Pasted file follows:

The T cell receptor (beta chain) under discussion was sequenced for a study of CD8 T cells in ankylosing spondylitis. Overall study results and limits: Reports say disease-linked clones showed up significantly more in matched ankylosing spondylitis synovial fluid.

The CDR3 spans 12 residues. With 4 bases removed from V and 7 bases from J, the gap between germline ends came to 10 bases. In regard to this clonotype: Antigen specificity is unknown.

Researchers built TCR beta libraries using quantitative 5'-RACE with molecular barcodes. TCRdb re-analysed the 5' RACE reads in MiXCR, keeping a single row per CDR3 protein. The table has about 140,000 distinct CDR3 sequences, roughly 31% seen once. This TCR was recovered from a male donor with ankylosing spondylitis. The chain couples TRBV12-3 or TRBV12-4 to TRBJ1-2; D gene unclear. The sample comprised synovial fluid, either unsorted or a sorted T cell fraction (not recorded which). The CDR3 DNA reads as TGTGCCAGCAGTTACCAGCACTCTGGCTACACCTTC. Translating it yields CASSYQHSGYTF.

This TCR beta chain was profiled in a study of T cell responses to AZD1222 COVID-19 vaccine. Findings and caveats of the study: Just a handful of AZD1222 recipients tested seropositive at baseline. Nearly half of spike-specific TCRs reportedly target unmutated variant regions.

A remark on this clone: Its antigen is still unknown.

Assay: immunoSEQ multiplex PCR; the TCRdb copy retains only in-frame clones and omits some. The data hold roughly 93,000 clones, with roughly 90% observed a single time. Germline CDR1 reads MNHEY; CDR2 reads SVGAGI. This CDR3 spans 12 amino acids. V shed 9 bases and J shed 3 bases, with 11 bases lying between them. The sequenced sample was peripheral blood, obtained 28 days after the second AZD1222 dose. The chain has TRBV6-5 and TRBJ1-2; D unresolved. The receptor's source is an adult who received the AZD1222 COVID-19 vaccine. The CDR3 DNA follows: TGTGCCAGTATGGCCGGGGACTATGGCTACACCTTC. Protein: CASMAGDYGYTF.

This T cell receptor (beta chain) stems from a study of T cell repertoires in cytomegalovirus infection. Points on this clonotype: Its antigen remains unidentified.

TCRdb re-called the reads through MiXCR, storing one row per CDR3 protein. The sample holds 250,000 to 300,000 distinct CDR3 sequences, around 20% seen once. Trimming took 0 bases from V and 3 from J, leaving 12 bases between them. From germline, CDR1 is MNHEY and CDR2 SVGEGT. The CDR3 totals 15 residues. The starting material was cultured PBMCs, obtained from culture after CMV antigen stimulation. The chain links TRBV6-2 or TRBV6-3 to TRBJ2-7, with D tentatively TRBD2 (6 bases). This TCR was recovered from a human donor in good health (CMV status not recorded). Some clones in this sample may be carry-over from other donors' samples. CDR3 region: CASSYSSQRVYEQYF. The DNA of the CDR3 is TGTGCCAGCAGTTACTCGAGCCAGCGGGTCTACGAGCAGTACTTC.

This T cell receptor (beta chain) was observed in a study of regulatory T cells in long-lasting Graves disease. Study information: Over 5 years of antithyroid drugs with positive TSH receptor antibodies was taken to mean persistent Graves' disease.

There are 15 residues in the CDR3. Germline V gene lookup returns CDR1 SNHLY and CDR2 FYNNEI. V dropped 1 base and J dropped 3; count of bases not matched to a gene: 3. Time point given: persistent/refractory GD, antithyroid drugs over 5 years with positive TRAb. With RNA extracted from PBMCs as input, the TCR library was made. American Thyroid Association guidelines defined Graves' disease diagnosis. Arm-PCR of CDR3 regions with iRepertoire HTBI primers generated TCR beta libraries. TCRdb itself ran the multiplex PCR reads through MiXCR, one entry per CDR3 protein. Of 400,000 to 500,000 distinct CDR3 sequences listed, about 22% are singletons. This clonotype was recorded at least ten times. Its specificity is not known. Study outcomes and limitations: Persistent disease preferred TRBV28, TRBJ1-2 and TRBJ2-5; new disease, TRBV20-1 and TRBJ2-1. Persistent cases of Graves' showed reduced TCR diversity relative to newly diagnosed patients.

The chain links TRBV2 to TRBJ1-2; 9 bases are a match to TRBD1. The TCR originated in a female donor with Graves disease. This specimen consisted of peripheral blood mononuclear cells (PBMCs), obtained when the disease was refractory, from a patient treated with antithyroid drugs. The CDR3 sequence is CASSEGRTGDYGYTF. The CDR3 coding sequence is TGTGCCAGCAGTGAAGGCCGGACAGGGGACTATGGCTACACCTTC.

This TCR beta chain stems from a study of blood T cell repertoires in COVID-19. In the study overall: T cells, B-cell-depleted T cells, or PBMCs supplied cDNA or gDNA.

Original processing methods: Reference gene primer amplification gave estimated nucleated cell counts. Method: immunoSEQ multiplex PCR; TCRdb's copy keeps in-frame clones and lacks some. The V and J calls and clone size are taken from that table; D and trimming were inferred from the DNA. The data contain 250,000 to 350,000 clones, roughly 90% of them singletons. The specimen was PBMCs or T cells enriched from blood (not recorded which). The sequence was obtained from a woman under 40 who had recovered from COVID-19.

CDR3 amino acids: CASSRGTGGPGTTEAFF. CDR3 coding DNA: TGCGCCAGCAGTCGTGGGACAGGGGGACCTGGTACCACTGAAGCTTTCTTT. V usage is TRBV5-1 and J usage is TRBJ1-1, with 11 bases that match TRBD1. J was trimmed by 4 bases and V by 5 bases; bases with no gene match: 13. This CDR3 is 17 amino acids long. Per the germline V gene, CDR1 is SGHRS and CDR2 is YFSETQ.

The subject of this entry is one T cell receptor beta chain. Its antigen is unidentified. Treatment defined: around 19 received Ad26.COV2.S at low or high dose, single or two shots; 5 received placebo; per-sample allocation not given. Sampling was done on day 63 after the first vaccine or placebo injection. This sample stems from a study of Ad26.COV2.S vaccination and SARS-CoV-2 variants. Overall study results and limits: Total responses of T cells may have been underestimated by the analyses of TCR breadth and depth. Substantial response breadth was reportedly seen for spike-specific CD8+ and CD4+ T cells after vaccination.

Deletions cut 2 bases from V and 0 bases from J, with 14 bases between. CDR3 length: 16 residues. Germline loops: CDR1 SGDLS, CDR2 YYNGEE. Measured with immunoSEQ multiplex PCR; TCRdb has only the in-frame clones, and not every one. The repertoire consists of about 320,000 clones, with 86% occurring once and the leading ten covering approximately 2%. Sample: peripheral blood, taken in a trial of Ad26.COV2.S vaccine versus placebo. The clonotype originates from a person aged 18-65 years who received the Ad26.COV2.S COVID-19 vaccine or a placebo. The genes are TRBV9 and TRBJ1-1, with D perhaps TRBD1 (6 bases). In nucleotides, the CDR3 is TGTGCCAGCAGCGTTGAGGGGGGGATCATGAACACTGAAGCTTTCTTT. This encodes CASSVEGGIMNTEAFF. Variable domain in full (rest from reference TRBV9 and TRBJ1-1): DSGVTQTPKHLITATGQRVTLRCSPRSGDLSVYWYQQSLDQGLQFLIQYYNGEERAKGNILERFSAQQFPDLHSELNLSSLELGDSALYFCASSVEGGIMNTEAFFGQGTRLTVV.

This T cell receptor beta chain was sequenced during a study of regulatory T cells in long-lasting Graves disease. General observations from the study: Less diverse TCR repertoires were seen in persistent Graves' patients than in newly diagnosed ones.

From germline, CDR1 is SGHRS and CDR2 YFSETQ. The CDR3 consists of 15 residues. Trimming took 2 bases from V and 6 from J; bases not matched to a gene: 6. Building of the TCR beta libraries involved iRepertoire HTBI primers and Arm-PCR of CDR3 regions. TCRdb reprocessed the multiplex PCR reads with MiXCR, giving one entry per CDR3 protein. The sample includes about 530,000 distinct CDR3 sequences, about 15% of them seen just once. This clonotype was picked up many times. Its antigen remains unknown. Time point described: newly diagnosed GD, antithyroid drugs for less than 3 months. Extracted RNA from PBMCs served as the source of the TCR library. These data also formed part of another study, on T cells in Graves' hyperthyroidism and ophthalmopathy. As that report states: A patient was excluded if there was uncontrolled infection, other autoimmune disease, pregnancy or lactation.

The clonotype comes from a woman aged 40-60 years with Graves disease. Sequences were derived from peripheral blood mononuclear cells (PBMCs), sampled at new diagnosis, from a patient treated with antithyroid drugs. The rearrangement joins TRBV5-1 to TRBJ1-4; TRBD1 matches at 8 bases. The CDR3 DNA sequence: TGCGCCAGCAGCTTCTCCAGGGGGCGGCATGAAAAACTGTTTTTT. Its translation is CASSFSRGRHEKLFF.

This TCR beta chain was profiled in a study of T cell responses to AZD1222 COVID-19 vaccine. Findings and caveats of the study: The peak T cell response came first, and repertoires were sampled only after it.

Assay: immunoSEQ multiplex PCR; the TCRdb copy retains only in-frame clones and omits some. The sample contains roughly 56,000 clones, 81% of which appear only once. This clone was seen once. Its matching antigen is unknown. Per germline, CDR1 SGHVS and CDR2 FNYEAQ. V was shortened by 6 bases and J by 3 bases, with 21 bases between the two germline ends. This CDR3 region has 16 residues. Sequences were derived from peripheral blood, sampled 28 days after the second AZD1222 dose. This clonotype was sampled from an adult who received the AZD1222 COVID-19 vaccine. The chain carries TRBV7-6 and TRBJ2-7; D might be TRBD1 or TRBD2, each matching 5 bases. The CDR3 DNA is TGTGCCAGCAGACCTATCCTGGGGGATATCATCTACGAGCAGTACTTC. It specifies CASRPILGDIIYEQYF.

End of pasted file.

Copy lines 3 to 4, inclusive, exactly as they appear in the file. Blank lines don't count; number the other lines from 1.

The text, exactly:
Researchers built TCR beta libraries using quantitative 5'-RACE with molecular barcodes. TCRdb re-analysed the 5' RACE reads in MiXCR, keeping a single row per CDR3 protein. The table has about 140,000 distinct CDR3 sequences, roughly 31% seen once. This TCR was recovered from a male donor with ankylosing spondylitis. The chain couples TRBV12-3 or TRBV12-4 to TRBJ1-2; D gene unclear. The sample comprised synovial fluid, either unsorted or a sorted T cell fraction (not recorded which). The CDR3 DNA reads as TGTGCCAGCAGTTACCAGCACTCTGGCTACACCTTC. Translating it yields CASSYQHSGYTF.

This TCR beta chain was profiled in a study of T cell responses to AZD1222 COVID-19 vaccine. Findings and caveats of the study: Just a handful of AZD1222 recipients tested seropositive at baseline. Nearly half of spike-specific TCRs reportedly target unmutated variant regions.